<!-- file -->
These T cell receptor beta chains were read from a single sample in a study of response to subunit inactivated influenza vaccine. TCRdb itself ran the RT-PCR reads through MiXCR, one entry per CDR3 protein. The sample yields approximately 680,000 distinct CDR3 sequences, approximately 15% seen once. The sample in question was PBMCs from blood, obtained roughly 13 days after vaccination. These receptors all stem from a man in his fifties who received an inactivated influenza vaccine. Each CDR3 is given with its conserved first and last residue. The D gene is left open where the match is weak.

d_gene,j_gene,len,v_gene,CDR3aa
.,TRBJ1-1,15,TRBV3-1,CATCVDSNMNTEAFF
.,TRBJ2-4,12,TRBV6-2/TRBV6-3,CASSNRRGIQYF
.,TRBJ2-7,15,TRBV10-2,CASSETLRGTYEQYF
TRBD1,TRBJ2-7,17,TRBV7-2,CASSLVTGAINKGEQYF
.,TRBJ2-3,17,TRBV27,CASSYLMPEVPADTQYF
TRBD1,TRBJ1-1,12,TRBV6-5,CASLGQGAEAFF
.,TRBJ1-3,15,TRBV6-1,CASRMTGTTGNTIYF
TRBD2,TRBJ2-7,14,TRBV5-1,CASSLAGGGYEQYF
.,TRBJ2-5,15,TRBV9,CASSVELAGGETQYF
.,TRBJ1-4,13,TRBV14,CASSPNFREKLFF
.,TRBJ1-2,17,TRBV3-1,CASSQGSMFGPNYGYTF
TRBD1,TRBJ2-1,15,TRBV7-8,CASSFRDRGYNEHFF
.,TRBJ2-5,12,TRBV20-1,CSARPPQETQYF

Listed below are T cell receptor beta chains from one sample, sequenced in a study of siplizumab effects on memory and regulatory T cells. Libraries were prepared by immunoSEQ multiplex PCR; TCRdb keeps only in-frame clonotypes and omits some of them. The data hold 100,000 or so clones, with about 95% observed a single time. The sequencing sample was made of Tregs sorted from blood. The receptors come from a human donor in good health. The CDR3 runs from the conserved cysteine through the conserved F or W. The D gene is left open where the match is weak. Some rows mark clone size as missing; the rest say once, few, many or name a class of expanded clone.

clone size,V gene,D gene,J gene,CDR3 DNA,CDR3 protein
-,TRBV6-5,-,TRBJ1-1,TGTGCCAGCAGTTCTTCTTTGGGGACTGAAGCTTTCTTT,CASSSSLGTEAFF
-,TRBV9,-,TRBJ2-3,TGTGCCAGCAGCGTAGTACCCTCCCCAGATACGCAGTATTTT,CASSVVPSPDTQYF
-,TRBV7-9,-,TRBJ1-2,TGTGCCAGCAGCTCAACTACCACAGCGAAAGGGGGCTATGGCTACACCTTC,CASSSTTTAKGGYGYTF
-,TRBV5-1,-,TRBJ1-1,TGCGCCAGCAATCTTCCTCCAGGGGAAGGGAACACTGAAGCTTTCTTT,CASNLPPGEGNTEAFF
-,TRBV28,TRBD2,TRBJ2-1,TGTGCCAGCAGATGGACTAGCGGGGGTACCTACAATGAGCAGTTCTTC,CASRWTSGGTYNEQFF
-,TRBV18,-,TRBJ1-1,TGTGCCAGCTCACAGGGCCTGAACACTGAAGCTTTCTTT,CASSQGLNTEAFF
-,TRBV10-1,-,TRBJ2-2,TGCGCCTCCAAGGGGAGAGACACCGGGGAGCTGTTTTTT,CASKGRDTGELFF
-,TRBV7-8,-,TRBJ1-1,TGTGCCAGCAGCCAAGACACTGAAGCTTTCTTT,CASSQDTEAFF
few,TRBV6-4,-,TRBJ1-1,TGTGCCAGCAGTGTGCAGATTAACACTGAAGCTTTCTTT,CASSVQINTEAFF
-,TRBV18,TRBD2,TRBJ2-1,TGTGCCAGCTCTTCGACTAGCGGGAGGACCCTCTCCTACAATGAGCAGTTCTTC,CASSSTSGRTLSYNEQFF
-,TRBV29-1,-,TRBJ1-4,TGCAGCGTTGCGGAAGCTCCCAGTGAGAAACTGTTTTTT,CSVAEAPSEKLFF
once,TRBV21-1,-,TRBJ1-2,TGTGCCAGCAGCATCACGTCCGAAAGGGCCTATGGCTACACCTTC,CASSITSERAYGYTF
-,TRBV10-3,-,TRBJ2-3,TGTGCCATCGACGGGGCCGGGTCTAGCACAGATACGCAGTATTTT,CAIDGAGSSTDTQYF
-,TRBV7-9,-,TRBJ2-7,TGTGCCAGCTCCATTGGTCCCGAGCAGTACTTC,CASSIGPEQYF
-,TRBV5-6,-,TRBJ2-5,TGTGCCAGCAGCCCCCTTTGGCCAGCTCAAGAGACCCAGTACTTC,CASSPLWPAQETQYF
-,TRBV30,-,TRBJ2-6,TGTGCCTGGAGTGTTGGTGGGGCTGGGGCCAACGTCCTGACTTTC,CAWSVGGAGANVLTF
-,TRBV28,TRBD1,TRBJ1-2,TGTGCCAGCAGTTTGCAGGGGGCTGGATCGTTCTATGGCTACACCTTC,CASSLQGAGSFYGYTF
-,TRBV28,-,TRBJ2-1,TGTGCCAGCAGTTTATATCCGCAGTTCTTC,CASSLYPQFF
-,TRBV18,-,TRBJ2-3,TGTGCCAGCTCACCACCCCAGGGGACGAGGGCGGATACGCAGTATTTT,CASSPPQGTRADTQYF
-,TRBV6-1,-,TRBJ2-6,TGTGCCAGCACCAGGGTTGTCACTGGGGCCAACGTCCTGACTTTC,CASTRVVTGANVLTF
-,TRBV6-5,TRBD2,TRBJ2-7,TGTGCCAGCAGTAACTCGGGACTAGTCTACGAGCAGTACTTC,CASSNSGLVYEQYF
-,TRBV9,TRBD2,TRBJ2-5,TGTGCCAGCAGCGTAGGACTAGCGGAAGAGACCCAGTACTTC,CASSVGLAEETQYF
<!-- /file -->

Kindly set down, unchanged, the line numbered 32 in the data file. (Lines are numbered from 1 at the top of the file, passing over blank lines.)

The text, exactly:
-,TRBV5-6,-,TRBJ2-5,TGTGCCAGCAGCCCCCTTTGGCCAGCTCAAGAGACCCAGTACTTC,CASSPLWPAQETQYF